Eskom chief André De Ruyter has been waging war against wasteful spending at the financially challenged power utility.
The CEO’s clampdown on preposterously expensive procurements of basic goods and other equipment has been highlighted in several reports over the last few months.
Among the products he and his team found to be purchased at significantly inflated prices were single-ply toilet paper rolls worth around R4.99 bought for R26 each and black refuse bags worth R2.99 purchased for R51 each.
In a more recent report from News24, it was revealed De Ruyter had personally acted against an employee after the discovery that they had spent R80,000 on protective knee guards that cost just R300 at Builders.
Eskom incurred these expenses despite its Procurement and Supply Chain Management Procedure stating that all prices paid needed to be market-related to minimise the total cost of ownership.
One of the big reasons for irregular expenses previously noted by De Ruyter is a free-text-based system for low-value purchase orders that don’t require a contract.
Before De Ruyter’s appointment, transactions of less than R5 million could be performed using this system.
“Under such a system, items do not have to be purchased from a list of suppliers who have been pre-approved as cost-effective,” De Ruyter explained.
“Instead, items can be purchased from any supplier, and at any price, to avoid contractually agreed prices, often for corrupt purposes.”
“The abuse of the system, therefore, created a clear opportunity for corruption and fraud and resulted in Eskom paying significantly inflated prices for various goods.”
The table below summarises some of the instances De Ruyter and his team picked up, wherein several products and services were purchased at substantially inflated prices.
|Inflated procurements at Eskom|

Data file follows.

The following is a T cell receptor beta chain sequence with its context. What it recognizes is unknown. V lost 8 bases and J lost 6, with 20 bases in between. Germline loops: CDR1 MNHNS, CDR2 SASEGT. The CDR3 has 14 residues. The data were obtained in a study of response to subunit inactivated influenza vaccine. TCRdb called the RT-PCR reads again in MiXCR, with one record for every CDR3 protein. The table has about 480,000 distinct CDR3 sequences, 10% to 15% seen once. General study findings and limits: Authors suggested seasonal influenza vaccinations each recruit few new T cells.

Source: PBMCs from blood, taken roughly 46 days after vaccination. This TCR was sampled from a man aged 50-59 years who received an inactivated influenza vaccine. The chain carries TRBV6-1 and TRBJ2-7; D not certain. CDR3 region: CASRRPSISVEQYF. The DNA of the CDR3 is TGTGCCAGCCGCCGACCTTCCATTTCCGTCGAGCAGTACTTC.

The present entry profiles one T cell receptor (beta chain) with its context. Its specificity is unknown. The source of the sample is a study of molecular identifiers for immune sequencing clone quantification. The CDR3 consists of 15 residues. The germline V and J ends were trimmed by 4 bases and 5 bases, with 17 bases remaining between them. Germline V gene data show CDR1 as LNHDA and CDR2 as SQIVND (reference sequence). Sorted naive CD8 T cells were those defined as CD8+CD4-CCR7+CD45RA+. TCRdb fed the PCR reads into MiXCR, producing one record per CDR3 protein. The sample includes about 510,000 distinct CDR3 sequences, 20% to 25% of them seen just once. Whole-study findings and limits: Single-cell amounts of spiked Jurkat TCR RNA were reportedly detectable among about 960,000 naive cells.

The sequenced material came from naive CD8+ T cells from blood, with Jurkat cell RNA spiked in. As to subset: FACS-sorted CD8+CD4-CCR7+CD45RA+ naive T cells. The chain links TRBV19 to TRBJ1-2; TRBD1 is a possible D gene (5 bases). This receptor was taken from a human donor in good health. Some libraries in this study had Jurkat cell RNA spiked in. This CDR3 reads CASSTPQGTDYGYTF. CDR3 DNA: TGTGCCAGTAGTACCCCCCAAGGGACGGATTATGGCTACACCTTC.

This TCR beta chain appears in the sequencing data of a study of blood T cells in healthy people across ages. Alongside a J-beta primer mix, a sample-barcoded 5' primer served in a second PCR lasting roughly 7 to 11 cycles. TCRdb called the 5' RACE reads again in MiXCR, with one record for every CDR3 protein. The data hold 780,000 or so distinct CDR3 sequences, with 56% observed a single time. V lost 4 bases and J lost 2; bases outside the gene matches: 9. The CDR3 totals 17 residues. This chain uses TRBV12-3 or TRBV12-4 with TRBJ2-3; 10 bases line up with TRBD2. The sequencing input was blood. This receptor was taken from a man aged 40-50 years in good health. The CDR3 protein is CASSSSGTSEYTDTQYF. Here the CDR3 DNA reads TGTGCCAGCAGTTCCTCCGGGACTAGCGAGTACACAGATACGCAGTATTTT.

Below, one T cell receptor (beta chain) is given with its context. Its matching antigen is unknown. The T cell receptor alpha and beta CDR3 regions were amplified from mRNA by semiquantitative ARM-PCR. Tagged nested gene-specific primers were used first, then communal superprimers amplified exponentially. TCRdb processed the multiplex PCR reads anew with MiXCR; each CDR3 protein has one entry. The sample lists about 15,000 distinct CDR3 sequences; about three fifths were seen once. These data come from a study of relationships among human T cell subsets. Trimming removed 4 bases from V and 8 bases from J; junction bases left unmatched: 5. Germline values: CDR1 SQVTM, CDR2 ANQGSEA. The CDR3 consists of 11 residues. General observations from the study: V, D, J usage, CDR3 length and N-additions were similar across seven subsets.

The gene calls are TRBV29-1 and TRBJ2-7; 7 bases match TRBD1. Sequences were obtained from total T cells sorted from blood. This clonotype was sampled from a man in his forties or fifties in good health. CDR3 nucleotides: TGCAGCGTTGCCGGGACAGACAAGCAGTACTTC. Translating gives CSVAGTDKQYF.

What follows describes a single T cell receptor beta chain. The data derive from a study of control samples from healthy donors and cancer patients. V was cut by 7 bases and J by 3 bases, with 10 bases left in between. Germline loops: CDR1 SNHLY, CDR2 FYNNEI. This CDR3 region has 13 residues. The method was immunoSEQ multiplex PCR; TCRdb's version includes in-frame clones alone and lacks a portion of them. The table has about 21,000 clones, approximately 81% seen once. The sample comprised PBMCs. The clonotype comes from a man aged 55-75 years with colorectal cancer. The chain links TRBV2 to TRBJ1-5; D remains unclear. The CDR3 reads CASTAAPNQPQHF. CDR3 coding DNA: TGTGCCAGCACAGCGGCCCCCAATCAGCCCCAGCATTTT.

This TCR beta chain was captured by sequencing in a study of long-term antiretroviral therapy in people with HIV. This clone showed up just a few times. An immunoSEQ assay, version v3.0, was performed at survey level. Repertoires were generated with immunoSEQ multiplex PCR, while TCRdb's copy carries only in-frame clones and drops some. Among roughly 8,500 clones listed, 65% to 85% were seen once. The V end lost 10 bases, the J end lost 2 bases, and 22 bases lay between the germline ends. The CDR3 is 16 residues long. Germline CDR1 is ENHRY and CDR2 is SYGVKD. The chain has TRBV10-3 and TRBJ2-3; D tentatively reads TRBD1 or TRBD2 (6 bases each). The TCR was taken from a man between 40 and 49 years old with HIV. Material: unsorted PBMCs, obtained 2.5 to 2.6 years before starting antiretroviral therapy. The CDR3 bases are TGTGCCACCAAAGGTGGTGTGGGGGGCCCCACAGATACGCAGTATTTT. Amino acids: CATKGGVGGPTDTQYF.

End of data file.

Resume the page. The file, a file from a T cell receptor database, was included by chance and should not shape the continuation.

|Product||Actual price||Free text price||Difference|
|1-ply toilet paper||R4.99||R26||421%|
|Black refuse bags||R2.99 (10 for R29.99)||R51||1,606%|
|Power station components|
|Hydraulic oil pump||R294,669||R650,044||120%|
In an update on its governance clean-up campaign in Eskom’s 2021 Integrated Report, the utility said the continuous review and monitoring of purchase orders and procurement plans following revised procurement procedures had limited the abuse of low-value procurement mechanisms.
Local purchase orders now only allow for the procurement of goods and services of less than R30,000 (R26,000, excluding VAT) without a contract.
The change has resulted in local purchase orders declining from 39,552 in 2020 to 29,221 in 2021.
It has also implemented several other measures for improving procurement oversight, including:
- Establishing a weekly functional leadership steering committee, chaired by the Chief Procurement Officer (CPO), to monitor progress and challenges on Public Finance Management Act (PFMA) related matters and procurement plans.
- Appointing procurement heads in Generation, Transmission and Distribution to establish contract management offices and improve the quality, accuracy and completeness of PFMA reporting.
- Collaborating with the Assurance and Forensic Division and the Loss Control Department to investigate procurement and PFMA-related issues identified through reviews, complaints and whistle-blowing mechanisms.
- Monitoring of internal condonation processes as well as condonations submitted to National Treasury.
Public enterprises minister Pravin Gordhan recently provided details on Eskom’s spending on recurring consumables, revealing how these measures have born fruit.
In response to a question in Parliament, Gordhan revealed Eskom had spent 47% less on items like bottled water, milk, toilet paper, and cleaning products and implements in 11 months of its 2021 financial year compared to the year before.
Adding another month’s average spend (about R1.42 billion) for the 2020/2021 financial year showed the total for the year would still fall far short of the previous figures.
According to the minister, Eskom had introduced various mechanisms in the procurement system, including price check, e-auction, and cataloguing, to ensure that the principle of obtaining market-related prices is adhered to across operating units.
The table below shows how the total procurement prices for each of these products.
|Recurring consumables spend – 2020 vs 2021|
|Category||FY 2019/2020||FY 2019/2020*||Difference|
|Cleaning products and implements||R6,456,299||R5,873,443||-9%|